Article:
What do you think about Chamblee’s remarks and these takes, GolfWRX members?

Check out the thread to read everything the community is saying.

 

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16 Comments

16 Comments

  1. Dave r

    May 14, 2018 at 9:36 pm

    Brandel go away . You are an idiot. Take your hair and comb and get lost can’t believe you still have a job ,who did you catch doing what?

  2. Jon S

    May 14, 2018 at 12:06 pm

    It’s like saying you can simply lift weights and get someone to throw a baseball 100mph. You were either born with the right physique / muscle fibers to do that, or you weren’t. There’s nothing wrong with working out, but lifting heavy weights seems counterproductive to what you’re trying to accomplish in a golf career.

  3. GD Alumni

    May 14, 2018 at 9:55 am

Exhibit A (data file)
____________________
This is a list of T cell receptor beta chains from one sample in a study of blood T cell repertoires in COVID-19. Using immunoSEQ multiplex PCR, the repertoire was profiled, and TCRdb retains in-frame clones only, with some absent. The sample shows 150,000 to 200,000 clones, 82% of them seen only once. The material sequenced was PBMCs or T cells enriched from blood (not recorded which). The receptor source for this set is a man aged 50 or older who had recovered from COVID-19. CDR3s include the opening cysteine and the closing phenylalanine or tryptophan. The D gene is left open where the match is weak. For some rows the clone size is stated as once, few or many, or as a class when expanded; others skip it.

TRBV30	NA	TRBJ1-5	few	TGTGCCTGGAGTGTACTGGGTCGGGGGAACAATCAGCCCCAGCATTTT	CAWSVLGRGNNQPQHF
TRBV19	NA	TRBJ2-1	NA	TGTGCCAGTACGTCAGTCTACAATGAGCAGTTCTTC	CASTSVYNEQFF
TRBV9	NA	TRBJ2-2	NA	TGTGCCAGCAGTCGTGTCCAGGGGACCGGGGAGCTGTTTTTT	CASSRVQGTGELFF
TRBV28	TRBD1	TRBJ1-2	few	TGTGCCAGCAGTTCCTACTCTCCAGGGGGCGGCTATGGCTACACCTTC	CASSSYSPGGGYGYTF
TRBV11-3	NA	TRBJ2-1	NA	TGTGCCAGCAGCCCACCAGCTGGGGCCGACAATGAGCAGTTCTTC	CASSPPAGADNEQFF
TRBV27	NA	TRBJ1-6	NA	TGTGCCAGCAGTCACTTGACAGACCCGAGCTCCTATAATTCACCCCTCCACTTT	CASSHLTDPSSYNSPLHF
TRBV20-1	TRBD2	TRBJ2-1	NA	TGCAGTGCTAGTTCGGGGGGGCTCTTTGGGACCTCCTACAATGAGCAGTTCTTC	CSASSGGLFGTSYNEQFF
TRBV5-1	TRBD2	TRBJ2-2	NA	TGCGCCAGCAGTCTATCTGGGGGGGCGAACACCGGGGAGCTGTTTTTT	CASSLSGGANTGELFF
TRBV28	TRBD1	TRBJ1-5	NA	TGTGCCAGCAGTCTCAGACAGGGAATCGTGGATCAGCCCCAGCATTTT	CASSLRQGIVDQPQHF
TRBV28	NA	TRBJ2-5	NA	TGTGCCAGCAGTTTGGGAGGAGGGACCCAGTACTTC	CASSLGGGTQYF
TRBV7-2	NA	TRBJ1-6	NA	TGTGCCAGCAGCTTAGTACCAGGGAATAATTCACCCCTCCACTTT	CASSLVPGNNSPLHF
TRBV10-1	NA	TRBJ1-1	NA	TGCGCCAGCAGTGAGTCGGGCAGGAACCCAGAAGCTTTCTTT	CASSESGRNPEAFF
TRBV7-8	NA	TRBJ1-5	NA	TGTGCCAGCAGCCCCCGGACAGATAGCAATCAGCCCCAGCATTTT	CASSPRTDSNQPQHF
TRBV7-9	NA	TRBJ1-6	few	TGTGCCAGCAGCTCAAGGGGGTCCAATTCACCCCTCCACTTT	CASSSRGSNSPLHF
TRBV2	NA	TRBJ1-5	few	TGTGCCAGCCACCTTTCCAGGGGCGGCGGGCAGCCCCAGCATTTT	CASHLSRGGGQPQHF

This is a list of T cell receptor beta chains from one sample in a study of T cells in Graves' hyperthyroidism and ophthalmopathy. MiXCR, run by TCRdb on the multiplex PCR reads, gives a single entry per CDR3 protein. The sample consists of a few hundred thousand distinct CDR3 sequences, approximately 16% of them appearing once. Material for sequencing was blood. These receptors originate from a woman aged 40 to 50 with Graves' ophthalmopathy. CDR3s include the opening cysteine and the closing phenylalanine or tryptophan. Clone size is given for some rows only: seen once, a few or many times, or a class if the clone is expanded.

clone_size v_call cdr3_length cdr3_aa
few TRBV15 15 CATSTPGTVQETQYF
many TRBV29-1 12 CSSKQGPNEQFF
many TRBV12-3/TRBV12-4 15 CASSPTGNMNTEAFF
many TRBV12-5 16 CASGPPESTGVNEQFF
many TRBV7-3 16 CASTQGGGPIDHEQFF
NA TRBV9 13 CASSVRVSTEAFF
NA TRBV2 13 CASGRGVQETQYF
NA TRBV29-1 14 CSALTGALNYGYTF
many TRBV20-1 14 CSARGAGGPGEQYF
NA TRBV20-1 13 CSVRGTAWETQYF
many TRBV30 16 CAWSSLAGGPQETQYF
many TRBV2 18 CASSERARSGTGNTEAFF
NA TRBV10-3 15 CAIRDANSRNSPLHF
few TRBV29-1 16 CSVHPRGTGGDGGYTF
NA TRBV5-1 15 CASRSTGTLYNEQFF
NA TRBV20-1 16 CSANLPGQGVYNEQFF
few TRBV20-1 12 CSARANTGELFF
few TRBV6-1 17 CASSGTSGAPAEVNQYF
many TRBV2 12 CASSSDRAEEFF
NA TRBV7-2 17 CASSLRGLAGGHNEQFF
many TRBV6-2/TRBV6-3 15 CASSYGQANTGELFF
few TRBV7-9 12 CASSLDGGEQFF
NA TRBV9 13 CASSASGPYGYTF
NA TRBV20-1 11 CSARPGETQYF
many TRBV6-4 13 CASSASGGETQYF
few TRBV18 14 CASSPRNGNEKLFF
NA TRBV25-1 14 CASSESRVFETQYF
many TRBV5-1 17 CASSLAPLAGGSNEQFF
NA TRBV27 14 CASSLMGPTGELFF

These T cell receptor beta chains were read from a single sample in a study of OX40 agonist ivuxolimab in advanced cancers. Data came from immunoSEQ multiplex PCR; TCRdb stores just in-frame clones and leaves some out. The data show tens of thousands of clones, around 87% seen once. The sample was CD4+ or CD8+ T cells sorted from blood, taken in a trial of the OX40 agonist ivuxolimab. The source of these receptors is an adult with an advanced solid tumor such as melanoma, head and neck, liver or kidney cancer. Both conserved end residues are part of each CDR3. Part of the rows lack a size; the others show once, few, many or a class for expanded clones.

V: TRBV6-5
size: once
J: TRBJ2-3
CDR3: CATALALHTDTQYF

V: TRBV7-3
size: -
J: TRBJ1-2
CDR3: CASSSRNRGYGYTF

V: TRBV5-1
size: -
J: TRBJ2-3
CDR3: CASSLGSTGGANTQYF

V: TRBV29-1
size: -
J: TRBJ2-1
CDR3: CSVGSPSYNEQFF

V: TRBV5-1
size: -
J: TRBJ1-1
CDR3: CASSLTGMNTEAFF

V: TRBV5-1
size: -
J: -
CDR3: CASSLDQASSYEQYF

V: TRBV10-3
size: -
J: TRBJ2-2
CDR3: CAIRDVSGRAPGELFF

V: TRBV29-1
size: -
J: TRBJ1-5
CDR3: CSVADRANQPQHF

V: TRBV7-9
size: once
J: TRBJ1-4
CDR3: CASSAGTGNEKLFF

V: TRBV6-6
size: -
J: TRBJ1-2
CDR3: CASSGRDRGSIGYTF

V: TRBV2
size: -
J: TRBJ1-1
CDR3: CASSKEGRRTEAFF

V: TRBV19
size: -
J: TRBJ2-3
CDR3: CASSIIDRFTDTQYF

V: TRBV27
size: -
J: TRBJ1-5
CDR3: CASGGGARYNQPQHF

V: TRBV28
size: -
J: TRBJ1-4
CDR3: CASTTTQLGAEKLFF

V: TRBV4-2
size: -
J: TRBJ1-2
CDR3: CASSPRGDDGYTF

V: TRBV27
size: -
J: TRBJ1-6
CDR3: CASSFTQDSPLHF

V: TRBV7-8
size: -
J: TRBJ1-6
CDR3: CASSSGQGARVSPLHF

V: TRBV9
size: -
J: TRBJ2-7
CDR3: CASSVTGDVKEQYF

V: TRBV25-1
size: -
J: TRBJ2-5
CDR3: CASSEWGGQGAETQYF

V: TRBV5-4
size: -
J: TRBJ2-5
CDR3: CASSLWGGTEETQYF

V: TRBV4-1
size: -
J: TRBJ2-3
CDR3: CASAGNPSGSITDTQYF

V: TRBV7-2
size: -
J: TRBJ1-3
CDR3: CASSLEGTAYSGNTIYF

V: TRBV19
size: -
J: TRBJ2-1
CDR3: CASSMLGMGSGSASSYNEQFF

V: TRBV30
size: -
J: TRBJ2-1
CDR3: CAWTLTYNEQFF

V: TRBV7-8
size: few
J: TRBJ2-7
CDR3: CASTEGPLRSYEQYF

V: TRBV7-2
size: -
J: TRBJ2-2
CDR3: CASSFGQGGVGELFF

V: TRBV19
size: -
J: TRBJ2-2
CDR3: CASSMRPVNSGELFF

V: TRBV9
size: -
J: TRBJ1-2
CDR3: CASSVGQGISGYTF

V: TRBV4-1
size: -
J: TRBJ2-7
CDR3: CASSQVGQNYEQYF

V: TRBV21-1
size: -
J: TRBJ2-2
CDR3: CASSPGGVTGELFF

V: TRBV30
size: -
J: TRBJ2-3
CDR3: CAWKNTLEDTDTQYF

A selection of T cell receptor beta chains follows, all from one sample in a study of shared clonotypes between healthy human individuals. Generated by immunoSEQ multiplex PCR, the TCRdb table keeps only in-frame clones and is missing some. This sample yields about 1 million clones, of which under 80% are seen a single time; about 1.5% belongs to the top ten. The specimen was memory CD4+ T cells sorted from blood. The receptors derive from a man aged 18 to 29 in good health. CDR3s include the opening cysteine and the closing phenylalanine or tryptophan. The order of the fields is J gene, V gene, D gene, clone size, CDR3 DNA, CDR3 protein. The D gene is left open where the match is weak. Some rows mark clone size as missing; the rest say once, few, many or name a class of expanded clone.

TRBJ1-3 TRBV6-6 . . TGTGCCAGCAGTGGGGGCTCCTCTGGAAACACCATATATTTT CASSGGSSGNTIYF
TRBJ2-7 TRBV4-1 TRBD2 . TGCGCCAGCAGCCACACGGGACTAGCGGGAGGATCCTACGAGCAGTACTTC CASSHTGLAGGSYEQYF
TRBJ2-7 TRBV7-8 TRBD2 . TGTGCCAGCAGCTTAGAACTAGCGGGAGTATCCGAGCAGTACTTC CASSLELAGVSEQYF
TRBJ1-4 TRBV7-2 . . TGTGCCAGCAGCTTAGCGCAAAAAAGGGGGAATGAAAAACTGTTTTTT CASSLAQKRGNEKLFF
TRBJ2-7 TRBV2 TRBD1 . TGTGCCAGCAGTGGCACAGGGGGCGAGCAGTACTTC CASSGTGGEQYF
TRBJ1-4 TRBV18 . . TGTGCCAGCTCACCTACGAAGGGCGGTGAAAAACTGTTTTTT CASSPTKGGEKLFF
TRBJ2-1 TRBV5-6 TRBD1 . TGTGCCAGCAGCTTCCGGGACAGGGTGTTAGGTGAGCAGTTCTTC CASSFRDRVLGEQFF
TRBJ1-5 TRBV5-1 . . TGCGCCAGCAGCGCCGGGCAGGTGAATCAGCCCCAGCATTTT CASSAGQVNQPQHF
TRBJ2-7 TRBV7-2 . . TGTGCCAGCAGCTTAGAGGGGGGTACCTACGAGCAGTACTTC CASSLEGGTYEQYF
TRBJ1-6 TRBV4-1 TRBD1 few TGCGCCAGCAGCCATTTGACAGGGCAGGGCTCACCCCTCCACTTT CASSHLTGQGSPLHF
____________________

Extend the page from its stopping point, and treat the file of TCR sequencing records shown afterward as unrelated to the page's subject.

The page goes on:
Occasionally Chamblee says something with minimal value.This is not one of those times. He’s just his everyday, garden variety moron self as usual.

    Any sportswriter who makes him or herself the prime feature of their work ends up wit some renown and a fat paycheck for a while. Eventually their ego takes over and they speak in decrees and develop a disregard for facts and other points of views when doing commentary.Arrogance becomes their hallmark. When challenged they lash out using any means to invalidate those disagreeing with them.He isn’t any better of a sports TV personality than he was a pro golfer – mediocre at best and downright bad most of the time.

    I wish people (myself included) would stop clicking and/or watching. Media, sports or otherwise is an entertainment industry and it’s about the money. If we would do that Chamblee would get fired and go away.

  4. Frank Xavier

    May 12, 2018 at 1:20 pm